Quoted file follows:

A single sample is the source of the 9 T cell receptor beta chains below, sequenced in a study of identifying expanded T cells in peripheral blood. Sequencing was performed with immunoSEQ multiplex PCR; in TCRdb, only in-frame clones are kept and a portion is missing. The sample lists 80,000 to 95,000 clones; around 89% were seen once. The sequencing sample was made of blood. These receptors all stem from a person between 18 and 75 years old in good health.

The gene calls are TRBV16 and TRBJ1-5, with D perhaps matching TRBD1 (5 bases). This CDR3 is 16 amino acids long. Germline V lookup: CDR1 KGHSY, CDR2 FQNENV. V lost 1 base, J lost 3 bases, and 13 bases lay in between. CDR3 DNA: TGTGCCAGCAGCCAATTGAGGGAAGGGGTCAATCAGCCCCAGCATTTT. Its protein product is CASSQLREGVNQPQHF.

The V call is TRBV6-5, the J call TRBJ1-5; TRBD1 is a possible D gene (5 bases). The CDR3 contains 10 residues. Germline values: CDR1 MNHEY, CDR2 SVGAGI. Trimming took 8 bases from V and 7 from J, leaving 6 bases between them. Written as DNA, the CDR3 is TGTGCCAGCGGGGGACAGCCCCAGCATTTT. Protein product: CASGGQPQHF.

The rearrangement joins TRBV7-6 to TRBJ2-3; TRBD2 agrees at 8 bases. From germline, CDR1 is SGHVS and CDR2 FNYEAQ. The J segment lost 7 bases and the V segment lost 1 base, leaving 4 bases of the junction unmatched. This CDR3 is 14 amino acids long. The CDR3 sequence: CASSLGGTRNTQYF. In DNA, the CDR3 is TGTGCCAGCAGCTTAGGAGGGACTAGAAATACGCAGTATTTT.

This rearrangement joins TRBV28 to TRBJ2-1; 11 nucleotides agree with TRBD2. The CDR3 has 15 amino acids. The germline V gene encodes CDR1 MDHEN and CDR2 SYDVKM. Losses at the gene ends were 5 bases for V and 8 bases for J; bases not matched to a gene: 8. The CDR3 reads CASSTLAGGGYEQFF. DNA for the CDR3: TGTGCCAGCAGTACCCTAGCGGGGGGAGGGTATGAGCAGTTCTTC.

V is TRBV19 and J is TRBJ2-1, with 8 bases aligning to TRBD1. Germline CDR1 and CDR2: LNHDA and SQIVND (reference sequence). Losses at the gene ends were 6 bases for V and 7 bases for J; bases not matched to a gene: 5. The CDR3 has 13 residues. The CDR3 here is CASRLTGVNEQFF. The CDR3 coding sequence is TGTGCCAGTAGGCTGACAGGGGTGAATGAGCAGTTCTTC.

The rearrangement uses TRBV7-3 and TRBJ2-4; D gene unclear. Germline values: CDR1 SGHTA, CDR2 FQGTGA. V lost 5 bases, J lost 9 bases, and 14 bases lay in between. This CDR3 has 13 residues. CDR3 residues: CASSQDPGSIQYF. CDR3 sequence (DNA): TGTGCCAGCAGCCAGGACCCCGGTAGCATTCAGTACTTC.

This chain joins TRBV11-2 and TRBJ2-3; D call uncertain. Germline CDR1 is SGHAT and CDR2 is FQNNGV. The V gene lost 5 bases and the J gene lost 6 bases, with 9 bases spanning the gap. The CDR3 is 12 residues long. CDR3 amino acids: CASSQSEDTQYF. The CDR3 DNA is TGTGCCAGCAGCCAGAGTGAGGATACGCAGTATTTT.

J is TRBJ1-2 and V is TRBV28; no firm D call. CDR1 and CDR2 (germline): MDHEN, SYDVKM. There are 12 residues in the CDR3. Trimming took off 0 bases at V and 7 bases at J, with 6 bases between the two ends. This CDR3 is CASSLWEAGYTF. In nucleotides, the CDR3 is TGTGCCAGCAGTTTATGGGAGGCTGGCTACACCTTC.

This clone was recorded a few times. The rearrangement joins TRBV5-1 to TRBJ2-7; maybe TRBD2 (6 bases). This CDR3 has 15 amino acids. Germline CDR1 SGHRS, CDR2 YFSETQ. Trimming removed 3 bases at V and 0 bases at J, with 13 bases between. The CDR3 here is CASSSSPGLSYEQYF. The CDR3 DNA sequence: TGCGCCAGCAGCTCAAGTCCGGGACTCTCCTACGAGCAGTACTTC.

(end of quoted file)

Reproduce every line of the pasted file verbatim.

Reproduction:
A single sample is the source of the 9 T cell receptor beta chains below, sequenced in a study of identifying expanded T cells in peripheral blood. Sequencing was performed with immunoSEQ multiplex PCR; in TCRdb, only in-frame clones are kept and a portion is missing. The sample lists 80,000 to 95,000 clones; around 89% were seen once. The sequencing sample was made of blood. These receptors all stem from a person between 18 and 75 years old in good health.

The gene calls are TRBV16 and TRBJ1-5, with D perhaps matching TRBD1 (5 bases). This CDR3 is 16 amino acids long. Germline V lookup: CDR1 KGHSY, CDR2 FQNENV. V lost 1 base, J lost 3 bases, and 13 bases lay in between. CDR3 DNA: TGTGCCAGCAGCCAATTGAGGGAAGGGGTCAATCAGCCCCAGCATTTT. Its protein product is CASSQLREGVNQPQHF.

The V call is TRBV6-5, the J call TRBJ1-5; TRBD1 is a possible D gene (5 bases). The CDR3 contains 10 residues. Germline values: CDR1 MNHEY, CDR2 SVGAGI. Trimming took 8 bases from V and 7 from J, leaving 6 bases between them. Written as DNA, the CDR3 is TGTGCCAGCGGGGGACAGCCCCAGCATTTT. Protein product: CASGGQPQHF.

The rearrangement joins TRBV7-6 to TRBJ2-3; TRBD2 agrees at 8 bases. From germline, CDR1 is SGHVS and CDR2 FNYEAQ. The J segment lost 7 bases and the V segment lost 1 base, leaving 4 bases of the junction unmatched. This CDR3 is 14 amino acids long. The CDR3 sequence: CASSLGGTRNTQYF. In DNA, the CDR3 is TGTGCCAGCAGCTTAGGAGGGACTAGAAATACGCAGTATTTT.

This rearrangement joins TRBV28 to TRBJ2-1; 11 nucleotides agree with TRBD2. The CDR3 has 15 amino acids. The germline V gene encodes CDR1 MDHEN and CDR2 SYDVKM. Losses at the gene ends were 5 bases for V and 8 bases for J; bases not matched to a gene: 8. The CDR3 reads CASSTLAGGGYEQFF. DNA for the CDR3: TGTGCCAGCAGTACCCTAGCGGGGGGAGGGTATGAGCAGTTCTTC.

V is TRBV19 and J is TRBJ2-1, with 8 bases aligning to TRBD1. Germline CDR1 and CDR2: LNHDA and SQIVND (reference sequence). Losses at the gene ends were 6 bases for V and 7 bases for J; bases not matched to a gene: 5. The CDR3 has 13 residues. The CDR3 here is CASRLTGVNEQFF. The CDR3 coding sequence is TGTGCCAGTAGGCTGACAGGGGTGAATGAGCAGTTCTTC.

The rearrangement uses TRBV7-3 and TRBJ2-4; D gene unclear. Germline values: CDR1 SGHTA, CDR2 FQGTGA. V lost 5 bases, J lost 9 bases, and 14 bases lay in between. This CDR3 has 13 residues. CDR3 residues: CASSQDPGSIQYF. CDR3 sequence (DNA): TGTGCCAGCAGCCAGGACCCCGGTAGCATTCAGTACTTC.

This chain joins TRBV11-2 and TRBJ2-3; D call uncertain. Germline CDR1 is SGHAT and CDR2 is FQNNGV. The V gene lost 5 bases and the J gene lost 6 bases, with 9 bases spanning the gap. The CDR3 is 12 residues long. CDR3 amino acids: CASSQSEDTQYF. The CDR3 DNA is TGTGCCAGCAGCCAGAGTGAGGATACGCAGTATTTT.

J is TRBJ1-2 and V is TRBV28; no firm D call. CDR1 and CDR2 (germline): MDHEN, SYDVKM. There are 12 residues in the CDR3. Trimming took off 0 bases at V and 7 bases at J, with 6 bases between the two ends. This CDR3 is CASSLWEAGYTF. In nucleotides, the CDR3 is TGTGCCAGCAGTTTATGGGAGGCTGGCTACACCTTC.

This clone was recorded a few times. The rearrangement joins TRBV5-1 to TRBJ2-7; maybe TRBD2 (6 bases). This CDR3 has 15 amino acids. Germline CDR1 SGHRS, CDR2 YFSETQ. Trimming removed 3 bases at V and 0 bases at J, with 13 bases between. The CDR3 here is CASSSSPGLSYEQYF. The CDR3 DNA sequence: TGCGCCAGCAGCTCAAGTCCGGGACTCTCCTACGAGCAGTACTTC.